SOL catz Oh hai. Did you noes global warming hates teh kittehs? Doll of the wild When the late Croc Hunter’s daughter took on his cause, it was cute. When she developed her own clothing line, it was less cute. But a Bindi Irwin doll that says “Crikey! Let’s go help wildlife”? We can only hope her 15 minutes are nearing extinction. Here comes the Capri Sun The fertile minds at TerraCycle are partnering with Kraft to turn junk-food wrappers into fashion-forward bags, umbrellas, and shower curtains. Next up: Worm-poop Uggs? You know we’d wear ‘em, Tom. Photo: Terracycle Running …

As the ground shifts under their feet, food giants experiment with new strategies

When you smile, the food world smiles with you … maybe. Photo: Original by heatkernel For more than a generation, the major corporations that process and sell the vast bulk of our food have had it pretty easy. They’ve had access to cheap energy to ship food over globe-spanning distances and run giant food-processing plants; reveled in cheap inputs like corn and soy, transforming them into everything from breakfast cereal to chicken nuggets; and relied on low-paid, abundant, and politically disenfranchised workers to do the dirty jobs. Together, these elements formed a kind of tripod propping up the industry’s enormous …

An interview with climate mockumentary filmmaker Randy Olson

Randy Olson became a filmmaker after fifteen years as a marine biologist, so the perspective he brings to the craft is rooted in science — but blended with his own irreverent humor. His hilarious new film on global warming is a perfect example. Randy Olson. After quitting his university job in 1993, Olson went to film school and teamed up with one of his heroes, renowned marine ecologist Jeremy Jackson of the Scripps Institution of Oceanography. Together they produced the short film Rediagnosing the Oceans, and their partnership led to the founding of the Shifting Baselines Ocean Media Project. Shifting …

Simple cooking can produce delicious results — like old-fashioned Austrian pancakes

Get cooking, sonny. Too many people in this country have been sold a bill of goods. They’ve been tricked, flim-flammed, conned, and hustled. They’ve been bamboozled into believing that food comes wrapped in plastic from the freezer at the nearest Walmart. They’ve learned to believe that cooking is a chore — like laundry or washing windows — to be avoided if at all possible and then done only grudgingly when it can’t be. I understand that some people just plain don’t like to cook. That’s fine. But there are also those who would actually enjoy it, if they hadn’t been …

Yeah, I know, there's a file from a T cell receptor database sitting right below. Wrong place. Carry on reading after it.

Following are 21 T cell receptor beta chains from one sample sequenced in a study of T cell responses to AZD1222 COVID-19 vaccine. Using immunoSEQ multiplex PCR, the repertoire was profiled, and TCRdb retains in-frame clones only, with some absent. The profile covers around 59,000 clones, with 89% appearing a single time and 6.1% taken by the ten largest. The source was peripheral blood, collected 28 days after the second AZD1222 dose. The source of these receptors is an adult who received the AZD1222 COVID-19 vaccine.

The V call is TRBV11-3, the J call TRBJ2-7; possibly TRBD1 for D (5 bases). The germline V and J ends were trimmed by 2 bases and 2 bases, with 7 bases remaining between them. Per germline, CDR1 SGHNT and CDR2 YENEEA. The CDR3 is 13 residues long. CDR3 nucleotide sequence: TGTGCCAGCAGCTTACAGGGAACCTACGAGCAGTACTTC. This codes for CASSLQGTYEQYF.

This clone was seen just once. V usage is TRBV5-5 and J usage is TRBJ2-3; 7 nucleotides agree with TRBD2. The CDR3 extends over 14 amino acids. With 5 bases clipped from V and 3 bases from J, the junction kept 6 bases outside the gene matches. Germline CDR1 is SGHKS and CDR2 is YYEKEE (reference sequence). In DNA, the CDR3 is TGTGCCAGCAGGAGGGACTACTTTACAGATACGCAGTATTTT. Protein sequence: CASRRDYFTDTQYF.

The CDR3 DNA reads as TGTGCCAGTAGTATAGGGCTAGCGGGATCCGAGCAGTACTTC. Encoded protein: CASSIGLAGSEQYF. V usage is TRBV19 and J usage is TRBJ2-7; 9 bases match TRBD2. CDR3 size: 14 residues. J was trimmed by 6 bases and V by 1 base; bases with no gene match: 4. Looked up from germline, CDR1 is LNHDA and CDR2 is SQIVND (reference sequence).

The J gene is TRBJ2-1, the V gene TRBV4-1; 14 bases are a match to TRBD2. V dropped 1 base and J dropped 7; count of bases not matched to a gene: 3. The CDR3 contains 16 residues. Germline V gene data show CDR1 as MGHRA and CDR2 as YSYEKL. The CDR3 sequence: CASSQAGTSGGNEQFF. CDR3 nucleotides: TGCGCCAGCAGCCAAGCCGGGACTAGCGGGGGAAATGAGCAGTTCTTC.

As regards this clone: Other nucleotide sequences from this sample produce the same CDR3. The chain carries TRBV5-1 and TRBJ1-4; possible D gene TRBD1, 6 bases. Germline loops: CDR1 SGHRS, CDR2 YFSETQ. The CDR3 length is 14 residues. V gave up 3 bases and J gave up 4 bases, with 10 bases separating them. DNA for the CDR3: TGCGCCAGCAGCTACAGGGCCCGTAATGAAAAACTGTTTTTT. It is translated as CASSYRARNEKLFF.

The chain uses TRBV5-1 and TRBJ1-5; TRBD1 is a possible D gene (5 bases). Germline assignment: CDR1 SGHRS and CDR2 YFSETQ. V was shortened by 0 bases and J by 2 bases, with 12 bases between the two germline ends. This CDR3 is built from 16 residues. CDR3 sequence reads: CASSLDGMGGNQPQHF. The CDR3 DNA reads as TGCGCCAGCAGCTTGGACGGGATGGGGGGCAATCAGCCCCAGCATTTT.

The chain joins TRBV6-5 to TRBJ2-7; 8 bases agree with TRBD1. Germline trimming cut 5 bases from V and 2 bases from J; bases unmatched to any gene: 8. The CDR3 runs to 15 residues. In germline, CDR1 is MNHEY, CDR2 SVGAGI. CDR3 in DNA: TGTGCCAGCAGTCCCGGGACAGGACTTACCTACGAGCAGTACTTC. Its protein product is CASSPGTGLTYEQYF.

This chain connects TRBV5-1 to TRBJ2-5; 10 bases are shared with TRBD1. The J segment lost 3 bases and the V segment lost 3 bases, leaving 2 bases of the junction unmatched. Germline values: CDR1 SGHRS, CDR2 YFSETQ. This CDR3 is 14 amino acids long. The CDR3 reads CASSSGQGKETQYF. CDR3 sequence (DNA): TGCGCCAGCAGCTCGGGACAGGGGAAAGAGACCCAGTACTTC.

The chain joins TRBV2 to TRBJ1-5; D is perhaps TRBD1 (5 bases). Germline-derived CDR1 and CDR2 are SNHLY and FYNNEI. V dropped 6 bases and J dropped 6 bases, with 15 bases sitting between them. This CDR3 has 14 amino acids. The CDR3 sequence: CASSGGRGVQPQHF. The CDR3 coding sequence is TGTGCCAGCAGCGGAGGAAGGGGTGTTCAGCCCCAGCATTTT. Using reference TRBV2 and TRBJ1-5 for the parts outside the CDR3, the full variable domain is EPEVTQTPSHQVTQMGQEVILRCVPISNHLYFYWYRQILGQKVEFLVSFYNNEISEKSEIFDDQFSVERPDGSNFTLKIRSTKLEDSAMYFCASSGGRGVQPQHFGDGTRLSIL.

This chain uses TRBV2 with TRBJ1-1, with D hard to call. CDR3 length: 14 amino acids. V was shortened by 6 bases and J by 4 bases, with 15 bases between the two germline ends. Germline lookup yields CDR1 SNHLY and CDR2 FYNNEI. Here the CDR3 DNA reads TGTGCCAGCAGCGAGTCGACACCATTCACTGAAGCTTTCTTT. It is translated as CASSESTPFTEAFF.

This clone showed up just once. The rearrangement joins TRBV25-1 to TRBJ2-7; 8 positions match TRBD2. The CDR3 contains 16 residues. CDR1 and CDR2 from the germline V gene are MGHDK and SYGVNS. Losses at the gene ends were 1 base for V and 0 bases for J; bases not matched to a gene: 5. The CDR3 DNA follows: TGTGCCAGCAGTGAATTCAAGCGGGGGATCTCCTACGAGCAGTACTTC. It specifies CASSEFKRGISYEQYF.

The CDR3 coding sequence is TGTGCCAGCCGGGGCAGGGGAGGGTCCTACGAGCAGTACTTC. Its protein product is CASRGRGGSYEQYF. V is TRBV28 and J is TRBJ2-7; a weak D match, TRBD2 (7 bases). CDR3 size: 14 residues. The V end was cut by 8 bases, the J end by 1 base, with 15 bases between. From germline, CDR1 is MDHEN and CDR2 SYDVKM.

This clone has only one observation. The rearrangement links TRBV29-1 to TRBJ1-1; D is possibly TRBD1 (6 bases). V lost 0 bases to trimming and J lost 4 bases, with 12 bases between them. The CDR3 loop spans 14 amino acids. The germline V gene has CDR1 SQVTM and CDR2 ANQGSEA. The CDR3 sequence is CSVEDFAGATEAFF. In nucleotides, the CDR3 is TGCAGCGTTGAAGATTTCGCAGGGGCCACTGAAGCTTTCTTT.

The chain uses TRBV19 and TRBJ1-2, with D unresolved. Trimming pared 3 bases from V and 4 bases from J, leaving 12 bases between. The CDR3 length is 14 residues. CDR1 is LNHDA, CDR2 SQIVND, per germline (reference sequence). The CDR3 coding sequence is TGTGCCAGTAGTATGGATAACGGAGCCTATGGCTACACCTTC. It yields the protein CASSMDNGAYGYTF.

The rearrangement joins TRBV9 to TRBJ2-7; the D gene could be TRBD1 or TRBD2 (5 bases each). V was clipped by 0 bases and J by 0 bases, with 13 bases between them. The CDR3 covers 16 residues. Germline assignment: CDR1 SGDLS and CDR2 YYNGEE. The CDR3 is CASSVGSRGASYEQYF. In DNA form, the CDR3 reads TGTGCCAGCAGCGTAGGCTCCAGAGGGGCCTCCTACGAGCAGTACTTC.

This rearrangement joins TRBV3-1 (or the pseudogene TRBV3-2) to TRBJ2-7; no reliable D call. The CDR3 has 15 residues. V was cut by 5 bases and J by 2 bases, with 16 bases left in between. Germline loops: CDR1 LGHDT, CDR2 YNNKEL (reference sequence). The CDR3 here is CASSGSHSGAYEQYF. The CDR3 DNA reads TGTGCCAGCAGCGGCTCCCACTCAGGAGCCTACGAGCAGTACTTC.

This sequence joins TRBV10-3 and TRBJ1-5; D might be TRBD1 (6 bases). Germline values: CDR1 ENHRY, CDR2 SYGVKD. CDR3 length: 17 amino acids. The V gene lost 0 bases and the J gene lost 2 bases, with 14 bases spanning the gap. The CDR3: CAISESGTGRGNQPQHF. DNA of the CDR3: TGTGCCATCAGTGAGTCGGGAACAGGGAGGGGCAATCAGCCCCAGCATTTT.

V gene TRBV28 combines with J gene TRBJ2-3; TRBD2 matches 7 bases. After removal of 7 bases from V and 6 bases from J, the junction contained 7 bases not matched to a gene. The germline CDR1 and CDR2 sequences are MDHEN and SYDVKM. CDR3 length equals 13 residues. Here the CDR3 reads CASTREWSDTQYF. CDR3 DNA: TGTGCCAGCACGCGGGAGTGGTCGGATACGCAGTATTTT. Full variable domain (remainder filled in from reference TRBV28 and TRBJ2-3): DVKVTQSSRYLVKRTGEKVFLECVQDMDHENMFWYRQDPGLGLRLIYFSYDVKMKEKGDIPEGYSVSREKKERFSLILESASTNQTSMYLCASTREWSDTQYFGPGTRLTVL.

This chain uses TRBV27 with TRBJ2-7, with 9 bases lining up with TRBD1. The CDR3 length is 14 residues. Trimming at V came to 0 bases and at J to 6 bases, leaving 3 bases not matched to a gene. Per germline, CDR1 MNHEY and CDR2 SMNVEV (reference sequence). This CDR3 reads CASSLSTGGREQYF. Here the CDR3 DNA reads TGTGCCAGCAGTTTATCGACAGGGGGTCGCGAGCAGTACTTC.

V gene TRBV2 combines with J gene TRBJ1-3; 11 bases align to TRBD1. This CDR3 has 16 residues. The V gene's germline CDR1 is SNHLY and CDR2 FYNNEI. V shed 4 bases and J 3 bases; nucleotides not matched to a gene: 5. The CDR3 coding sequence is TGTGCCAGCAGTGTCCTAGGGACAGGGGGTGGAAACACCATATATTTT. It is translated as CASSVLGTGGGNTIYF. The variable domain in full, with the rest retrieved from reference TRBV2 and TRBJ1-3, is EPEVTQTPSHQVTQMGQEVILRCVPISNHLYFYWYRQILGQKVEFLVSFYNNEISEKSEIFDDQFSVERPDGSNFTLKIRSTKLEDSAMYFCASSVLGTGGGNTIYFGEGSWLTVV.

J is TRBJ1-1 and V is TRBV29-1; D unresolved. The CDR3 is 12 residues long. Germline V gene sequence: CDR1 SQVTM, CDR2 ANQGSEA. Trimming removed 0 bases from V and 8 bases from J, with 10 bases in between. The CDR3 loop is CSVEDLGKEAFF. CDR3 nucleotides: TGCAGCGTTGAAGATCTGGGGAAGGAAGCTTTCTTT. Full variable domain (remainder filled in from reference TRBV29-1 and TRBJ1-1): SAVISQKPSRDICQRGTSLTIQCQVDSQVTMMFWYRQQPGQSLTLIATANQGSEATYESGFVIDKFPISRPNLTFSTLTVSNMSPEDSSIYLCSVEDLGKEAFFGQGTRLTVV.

Check out the carbon

Will eco-labeling contribute to consumer shopping confusion?

Ben Tuxworth, communications director at Forum for the Future, writes a monthly column for Gristmill on sustainability in the U.K. and Europe. ----- British supermarket shoppers face increasingly bewildering claims about the ethical qualities of products. In one of retail giant Tesco's stores, shoppers can opt for goods branded with the Soil Association's organic standard, the Fairtrade Foundation's logo, the British Farm standard, or chain-of-custody marks from the Marine Stewardship and Forest Stewardship Councils. They can linger over footprint information from the Carbon Trust or dolphin-based evaluation of the fishing methods used to catch their tuna. On another spectrum altogether, they are offered "Finest" and "Value" brands on Tesco's own goods. And on most products they're also expected to wade through nutritional assessments, guideline daily amounts, glycemic index counts, information on allergies, and of course, brand, quantity, and price. As one weary consumer observed, supermarket shopping has become more like visiting a museum, with plenty to read and a clear educational agenda. Check-Out Carbon, a new report from my organization Forum for the Future, explores attempts to reduce the carbon intensity of the weekly shopping trip, and makes challenging reading for anyone hoping shoppers are taking it all in. After interviewing industry experts, conducting focus groups with consumers, and commissioning a survey of 1,000 U.K. adults, we found a surprising consensus: Despite the race to get ethically branded goods into stores, we're all expecting too much of shopper choice.